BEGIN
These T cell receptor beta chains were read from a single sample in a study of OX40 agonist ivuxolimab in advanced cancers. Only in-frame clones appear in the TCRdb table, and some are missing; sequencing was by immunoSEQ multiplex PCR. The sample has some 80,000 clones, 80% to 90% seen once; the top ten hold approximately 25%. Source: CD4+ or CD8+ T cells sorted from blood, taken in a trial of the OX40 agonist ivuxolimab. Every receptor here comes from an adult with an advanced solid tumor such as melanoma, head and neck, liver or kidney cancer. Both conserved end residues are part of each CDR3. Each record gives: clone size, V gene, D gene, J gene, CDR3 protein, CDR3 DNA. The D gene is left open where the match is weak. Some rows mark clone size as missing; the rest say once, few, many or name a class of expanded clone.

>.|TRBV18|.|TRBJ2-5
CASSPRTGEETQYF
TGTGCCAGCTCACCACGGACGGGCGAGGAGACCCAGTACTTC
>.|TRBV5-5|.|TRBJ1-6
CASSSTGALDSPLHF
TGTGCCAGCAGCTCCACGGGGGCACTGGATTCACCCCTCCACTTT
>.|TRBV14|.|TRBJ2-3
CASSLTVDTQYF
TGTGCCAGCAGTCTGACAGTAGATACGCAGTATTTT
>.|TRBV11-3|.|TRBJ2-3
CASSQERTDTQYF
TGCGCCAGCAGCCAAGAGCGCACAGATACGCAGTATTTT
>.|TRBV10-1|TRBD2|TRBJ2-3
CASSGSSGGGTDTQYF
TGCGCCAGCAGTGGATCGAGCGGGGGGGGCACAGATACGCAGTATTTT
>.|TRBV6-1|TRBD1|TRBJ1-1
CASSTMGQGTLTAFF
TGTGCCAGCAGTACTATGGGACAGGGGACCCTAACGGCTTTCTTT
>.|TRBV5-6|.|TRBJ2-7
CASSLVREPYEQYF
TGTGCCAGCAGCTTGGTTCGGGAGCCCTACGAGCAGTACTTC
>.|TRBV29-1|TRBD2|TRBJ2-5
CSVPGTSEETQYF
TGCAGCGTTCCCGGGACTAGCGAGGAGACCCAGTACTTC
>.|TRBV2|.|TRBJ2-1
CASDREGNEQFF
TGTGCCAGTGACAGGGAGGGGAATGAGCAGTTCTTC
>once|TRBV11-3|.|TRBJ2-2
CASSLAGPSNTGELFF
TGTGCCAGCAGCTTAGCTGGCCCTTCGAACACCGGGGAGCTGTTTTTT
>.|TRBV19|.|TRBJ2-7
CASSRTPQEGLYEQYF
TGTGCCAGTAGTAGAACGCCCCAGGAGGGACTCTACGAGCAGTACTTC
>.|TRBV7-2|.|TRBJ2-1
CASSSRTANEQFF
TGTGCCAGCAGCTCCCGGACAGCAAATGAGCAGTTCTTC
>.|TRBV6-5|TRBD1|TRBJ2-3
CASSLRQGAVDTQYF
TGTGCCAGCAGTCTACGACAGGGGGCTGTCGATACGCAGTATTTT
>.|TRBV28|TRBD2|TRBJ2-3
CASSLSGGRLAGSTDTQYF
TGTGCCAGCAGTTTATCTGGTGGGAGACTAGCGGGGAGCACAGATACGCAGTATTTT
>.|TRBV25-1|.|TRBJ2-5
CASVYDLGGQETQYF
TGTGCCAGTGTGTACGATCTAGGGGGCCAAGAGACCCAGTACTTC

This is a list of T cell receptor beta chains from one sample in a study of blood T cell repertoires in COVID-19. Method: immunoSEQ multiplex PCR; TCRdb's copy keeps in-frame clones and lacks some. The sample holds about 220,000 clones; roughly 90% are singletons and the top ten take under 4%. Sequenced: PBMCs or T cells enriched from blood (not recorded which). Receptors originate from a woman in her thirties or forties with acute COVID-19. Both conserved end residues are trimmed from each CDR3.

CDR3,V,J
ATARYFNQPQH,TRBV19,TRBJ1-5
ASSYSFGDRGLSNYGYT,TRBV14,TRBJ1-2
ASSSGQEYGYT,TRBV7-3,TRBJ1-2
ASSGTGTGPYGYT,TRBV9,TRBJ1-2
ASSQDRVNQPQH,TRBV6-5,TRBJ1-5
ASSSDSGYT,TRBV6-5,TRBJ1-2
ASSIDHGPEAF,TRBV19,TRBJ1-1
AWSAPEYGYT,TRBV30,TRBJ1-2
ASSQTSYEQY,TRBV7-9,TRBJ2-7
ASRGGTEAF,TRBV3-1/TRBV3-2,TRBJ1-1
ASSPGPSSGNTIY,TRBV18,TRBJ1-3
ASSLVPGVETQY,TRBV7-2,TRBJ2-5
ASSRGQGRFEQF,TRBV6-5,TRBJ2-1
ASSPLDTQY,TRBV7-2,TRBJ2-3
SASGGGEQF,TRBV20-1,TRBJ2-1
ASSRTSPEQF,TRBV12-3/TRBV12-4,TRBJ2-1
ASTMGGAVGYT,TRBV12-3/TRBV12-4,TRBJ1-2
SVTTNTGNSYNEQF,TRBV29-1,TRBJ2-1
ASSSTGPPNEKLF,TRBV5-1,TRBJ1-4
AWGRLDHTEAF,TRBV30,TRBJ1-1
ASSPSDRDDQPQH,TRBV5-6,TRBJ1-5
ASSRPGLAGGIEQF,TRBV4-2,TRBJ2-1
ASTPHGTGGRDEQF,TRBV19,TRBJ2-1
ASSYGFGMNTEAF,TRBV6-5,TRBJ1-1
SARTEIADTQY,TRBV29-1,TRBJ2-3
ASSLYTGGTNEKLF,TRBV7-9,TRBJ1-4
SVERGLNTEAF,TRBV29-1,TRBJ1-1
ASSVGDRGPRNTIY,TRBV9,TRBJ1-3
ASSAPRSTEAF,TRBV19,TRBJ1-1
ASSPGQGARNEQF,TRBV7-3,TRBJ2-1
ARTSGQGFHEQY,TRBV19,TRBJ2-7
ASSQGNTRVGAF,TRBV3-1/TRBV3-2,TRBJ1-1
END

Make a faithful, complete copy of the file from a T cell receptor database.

These T cell receptor beta chains were read from a single sample in a study of OX40 agonist ivuxolimab in advanced cancers. Only in-frame clones appear in the TCRdb table, and some are missing; sequencing was by immunoSEQ multiplex PCR. The sample has some 80,000 clones, 80% to 90% seen once; the top ten hold approximately 25%. Source: CD4+ or CD8+ T cells sorted from blood, taken in a trial of the OX40 agonist ivuxolimab. Every receptor here comes from an adult with an advanced solid tumor such as melanoma, head and neck, liver or kidney cancer. Both conserved end residues are part of each CDR3. Each record gives: clone size, V gene, D gene, J gene, CDR3 protein, CDR3 DNA. The D gene is left open where the match is weak. Some rows mark clone size as missing; the rest say once, few, many or name a class of expanded clone.

>.|TRBV18|.|TRBJ2-5
CASSPRTGEETQYF
TGTGCCAGCTCACCACGGACGGGCGAGGAGACCCAGTACTTC
>.|TRBV5-5|.|TRBJ1-6
CASSSTGALDSPLHF
TGTGCCAGCAGCTCCACGGGGGCACTGGATTCACCCCTCCACTTT
>.|TRBV14|.|TRBJ2-3
CASSLTVDTQYF
TGTGCCAGCAGTCTGACAGTAGATACGCAGTATTTT
>.|TRBV11-3|.|TRBJ2-3
CASSQERTDTQYF
TGCGCCAGCAGCCAAGAGCGCACAGATACGCAGTATTTT
>.|TRBV10-1|TRBD2|TRBJ2-3
CASSGSSGGGTDTQYF
TGCGCCAGCAGTGGATCGAGCGGGGGGGGCACAGATACGCAGTATTTT
>.|TRBV6-1|TRBD1|TRBJ1-1
CASSTMGQGTLTAFF
TGTGCCAGCAGTACTATGGGACAGGGGACCCTAACGGCTTTCTTT
>.|TRBV5-6|.|TRBJ2-7
CASSLVREPYEQYF
TGTGCCAGCAGCTTGGTTCGGGAGCCCTACGAGCAGTACTTC
>.|TRBV29-1|TRBD2|TRBJ2-5
CSVPGTSEETQYF
TGCAGCGTTCCCGGGACTAGCGAGGAGACCCAGTACTTC
>.|TRBV2|.|TRBJ2-1
CASDREGNEQFF
TGTGCCAGTGACAGGGAGGGGAATGAGCAGTTCTTC
>once|TRBV11-3|.|TRBJ2-2
CASSLAGPSNTGELFF
TGTGCCAGCAGCTTAGCTGGCCCTTCGAACACCGGGGAGCTGTTTTTT
>.|TRBV19|.|TRBJ2-7
CASSRTPQEGLYEQYF
TGTGCCAGTAGTAGAACGCCCCAGGAGGGACTCTACGAGCAGTACTTC
>.|TRBV7-2|.|TRBJ2-1
CASSSRTANEQFF
TGTGCCAGCAGCTCCCGGACAGCAAATGAGCAGTTCTTC
>.|TRBV6-5|TRBD1|TRBJ2-3
CASSLRQGAVDTQYF
TGTGCCAGCAGTCTACGACAGGGGGCTGTCGATACGCAGTATTTT
>.|TRBV28|TRBD2|TRBJ2-3
CASSLSGGRLAGSTDTQYF
TGTGCCAGCAGTTTATCTGGTGGGAGACTAGCGGGGAGCACAGATACGCAGTATTTT
>.|TRBV25-1|.|TRBJ2-5
CASVYDLGGQETQYF
TGTGCCAGTGTGTACGATCTAGGGGGCCAAGAGACCCAGTACTTC

This is a list of T cell receptor beta chains from one sample in a study of blood T cell repertoires in COVID-19. Method: immunoSEQ multiplex PCR; TCRdb's copy keeps in-frame clones and lacks some. The sample holds about 220,000 clones; roughly 90% are singletons and the top ten take under 4%. Sequenced: PBMCs or T cells enriched from blood (not recorded which). Receptors originate from a woman in her thirties or forties with acute COVID-19. Both conserved end residues are trimmed from each CDR3.

CDR3,V,J
ATARYFNQPQH,TRBV19,TRBJ1-5
ASSYSFGDRGLSNYGYT,TRBV14,TRBJ1-2
ASSSGQEYGYT,TRBV7-3,TRBJ1-2
ASSGTGTGPYGYT,TRBV9,TRBJ1-2
ASSQDRVNQPQH,TRBV6-5,TRBJ1-5
ASSSDSGYT,TRBV6-5,TRBJ1-2
ASSIDHGPEAF,TRBV19,TRBJ1-1
AWSAPEYGYT,TRBV30,TRBJ1-2
ASSQTSYEQY,TRBV7-9,TRBJ2-7
ASRGGTEAF,TRBV3-1/TRBV3-2,TRBJ1-1
ASSPGPSSGNTIY,TRBV18,TRBJ1-3
ASSLVPGVETQY,TRBV7-2,TRBJ2-5
ASSRGQGRFEQF,TRBV6-5,TRBJ2-1
ASSPLDTQY,TRBV7-2,TRBJ2-3
SASGGGEQF,TRBV20-1,TRBJ2-1
ASSRTSPEQF,TRBV12-3/TRBV12-4,TRBJ2-1
ASTMGGAVGYT,TRBV12-3/TRBV12-4,TRBJ1-2
SVTTNTGNSYNEQF,TRBV29-1,TRBJ2-1
ASSSTGPPNEKLF,TRBV5-1,TRBJ1-4
AWGRLDHTEAF,TRBV30,TRBJ1-1
ASSPSDRDDQPQH,TRBV5-6,TRBJ1-5
ASSRPGLAGGIEQF,TRBV4-2,TRBJ2-1
ASTPHGTGGRDEQF,TRBV19,TRBJ2-1
ASSYGFGMNTEAF,TRBV6-5,TRBJ1-1
SARTEIADTQY,TRBV29-1,TRBJ2-3
ASSLYTGGTNEKLF,TRBV7-9,TRBJ1-4
SVERGLNTEAF,TRBV29-1,TRBJ1-1
ASSVGDRGPRNTIY,TRBV9,TRBJ1-3
ASSAPRSTEAF,TRBV19,TRBJ1-1
ASSPGQGARNEQF,TRBV7-3,TRBJ2-1
ARTSGQGFHEQY,TRBV19,TRBJ2-7
ASSQGNTRVGAF,TRBV3-1/TRBV3-2,TRBJ1-1